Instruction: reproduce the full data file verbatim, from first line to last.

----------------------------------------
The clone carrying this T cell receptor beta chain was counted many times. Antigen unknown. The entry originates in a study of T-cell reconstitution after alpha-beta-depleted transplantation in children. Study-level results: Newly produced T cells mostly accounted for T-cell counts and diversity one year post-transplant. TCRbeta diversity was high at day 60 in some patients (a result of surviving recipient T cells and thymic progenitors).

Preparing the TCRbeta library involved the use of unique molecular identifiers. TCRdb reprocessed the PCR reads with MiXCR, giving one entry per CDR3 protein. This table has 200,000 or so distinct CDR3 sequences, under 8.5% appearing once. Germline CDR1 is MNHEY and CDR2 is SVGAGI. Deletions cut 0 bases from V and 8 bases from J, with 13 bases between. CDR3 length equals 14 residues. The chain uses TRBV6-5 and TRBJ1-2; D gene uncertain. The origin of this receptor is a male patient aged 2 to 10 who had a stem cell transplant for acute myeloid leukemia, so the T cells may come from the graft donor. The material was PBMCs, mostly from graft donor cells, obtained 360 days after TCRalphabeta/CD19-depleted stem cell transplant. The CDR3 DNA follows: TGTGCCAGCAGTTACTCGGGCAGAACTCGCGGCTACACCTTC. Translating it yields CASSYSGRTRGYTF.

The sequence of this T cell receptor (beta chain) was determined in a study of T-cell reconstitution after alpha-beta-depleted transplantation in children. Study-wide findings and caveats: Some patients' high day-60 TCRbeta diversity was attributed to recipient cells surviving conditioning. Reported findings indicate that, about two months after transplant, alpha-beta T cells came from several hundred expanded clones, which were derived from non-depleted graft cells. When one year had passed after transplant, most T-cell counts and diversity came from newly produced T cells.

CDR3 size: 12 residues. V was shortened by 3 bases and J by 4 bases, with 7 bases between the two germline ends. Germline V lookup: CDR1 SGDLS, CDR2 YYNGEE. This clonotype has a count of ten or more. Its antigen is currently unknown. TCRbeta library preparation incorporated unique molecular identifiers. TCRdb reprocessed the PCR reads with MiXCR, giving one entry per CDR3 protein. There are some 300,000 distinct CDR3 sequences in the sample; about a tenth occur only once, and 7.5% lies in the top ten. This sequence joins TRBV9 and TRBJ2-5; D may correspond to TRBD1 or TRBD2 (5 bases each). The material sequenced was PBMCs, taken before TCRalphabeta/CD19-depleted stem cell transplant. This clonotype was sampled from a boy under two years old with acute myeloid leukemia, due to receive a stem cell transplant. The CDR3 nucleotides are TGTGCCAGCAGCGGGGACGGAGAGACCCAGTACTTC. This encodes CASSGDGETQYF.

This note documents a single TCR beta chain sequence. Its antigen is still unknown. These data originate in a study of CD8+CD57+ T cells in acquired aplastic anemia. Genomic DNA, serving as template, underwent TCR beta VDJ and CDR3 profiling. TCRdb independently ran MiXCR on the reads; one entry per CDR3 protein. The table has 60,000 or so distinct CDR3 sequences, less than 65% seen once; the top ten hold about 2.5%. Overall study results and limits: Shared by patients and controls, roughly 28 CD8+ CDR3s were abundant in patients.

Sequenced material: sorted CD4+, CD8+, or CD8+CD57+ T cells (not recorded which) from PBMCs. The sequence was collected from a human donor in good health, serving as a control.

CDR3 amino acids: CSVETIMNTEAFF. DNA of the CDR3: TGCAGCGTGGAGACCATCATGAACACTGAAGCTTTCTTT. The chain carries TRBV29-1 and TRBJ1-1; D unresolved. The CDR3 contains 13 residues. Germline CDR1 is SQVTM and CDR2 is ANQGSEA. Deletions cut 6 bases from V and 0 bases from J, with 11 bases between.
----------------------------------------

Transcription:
The clone carrying this T cell receptor beta chain was counted many times. Antigen unknown. The entry originates in a study of T-cell reconstitution after alpha-beta-depleted transplantation in children. Study-level results: Newly produced T cells mostly accounted for T-cell counts and diversity one year post-transplant. TCRbeta diversity was high at day 60 in some patients (a result of surviving recipient T cells and thymic progenitors).

Preparing the TCRbeta library involved the use of unique molecular identifiers. TCRdb reprocessed the PCR reads with MiXCR, giving one entry per CDR3 protein. This table has 200,000 or so distinct CDR3 sequences, under 8.5% appearing once. Germline CDR1 is MNHEY and CDR2 is SVGAGI. Deletions cut 0 bases from V and 8 bases from J, with 13 bases between. CDR3 length equals 14 residues. The chain uses TRBV6-5 and TRBJ1-2; D gene uncertain. The origin of this receptor is a male patient aged 2 to 10 who had a stem cell transplant for acute myeloid leukemia, so the T cells may come from the graft donor. The material was PBMCs, mostly from graft donor cells, obtained 360 days after TCRalphabeta/CD19-depleted stem cell transplant. The CDR3 DNA follows: TGTGCCAGCAGTTACTCGGGCAGAACTCGCGGCTACACCTTC. Translating it yields CASSYSGRTRGYTF.

The sequence of this T cell receptor (beta chain) was determined in a study of T-cell reconstitution after alpha-beta-depleted transplantation in children. Study-wide findings and caveats: Some patients' high day-60 TCRbeta diversity was attributed to recipient cells surviving conditioning. Reported findings indicate that, about two months after transplant, alpha-beta T cells came from several hundred expanded clones, which were derived from non-depleted graft cells. When one year had passed after transplant, most T-cell counts and diversity came from newly produced T cells.

CDR3 size: 12 residues. V was shortened by 3 bases and J by 4 bases, with 7 bases between the two germline ends. Germline V lookup: CDR1 SGDLS, CDR2 YYNGEE. This clonotype has a count of ten or more. Its antigen is currently unknown. TCRbeta library preparation incorporated unique molecular identifiers. TCRdb reprocessed the PCR reads with MiXCR, giving one entry per CDR3 protein. There are some 300,000 distinct CDR3 sequences in the sample; about a tenth occur only once, and 7.5% lies in the top ten. This sequence joins TRBV9 and TRBJ2-5; D may correspond to TRBD1 or TRBD2 (5 bases each). The material sequenced was PBMCs, taken before TCRalphabeta/CD19-depleted stem cell transplant. This clonotype was sampled from a boy under two years old with acute myeloid leukemia, due to receive a stem cell transplant. The CDR3 nucleotides are TGTGCCAGCAGCGGGGACGGAGAGACCCAGTACTTC. This encodes CASSGDGETQYF.

This note documents a single TCR beta chain sequence. Its antigen is still unknown. These data originate in a study of CD8+CD57+ T cells in acquired aplastic anemia. Genomic DNA, serving as template, underwent TCR beta VDJ and CDR3 profiling. TCRdb independently ran MiXCR on the reads; one entry per CDR3 protein. The table has 60,000 or so distinct CDR3 sequences, less than 65% seen once; the top ten hold about 2.5%. Overall study results and limits: Shared by patients and controls, roughly 28 CD8+ CDR3s were abundant in patients.

Sequenced material: sorted CD4+, CD8+, or CD8+CD57+ T cells (not recorded which) from PBMCs. The sequence was collected from a human donor in good health, serving as a control.

CDR3 amino acids: CSVETIMNTEAFF. DNA of the CDR3: TGCAGCGTGGAGACCATCATGAACACTGAAGCTTTCTTT. The chain carries TRBV29-1 and TRBJ1-1; D unresolved. The CDR3 contains 13 residues. Germline CDR1 is SQVTM and CDR2 is ANQGSEA. Deletions cut 6 bases from V and 0 bases from J, with 11 bases between.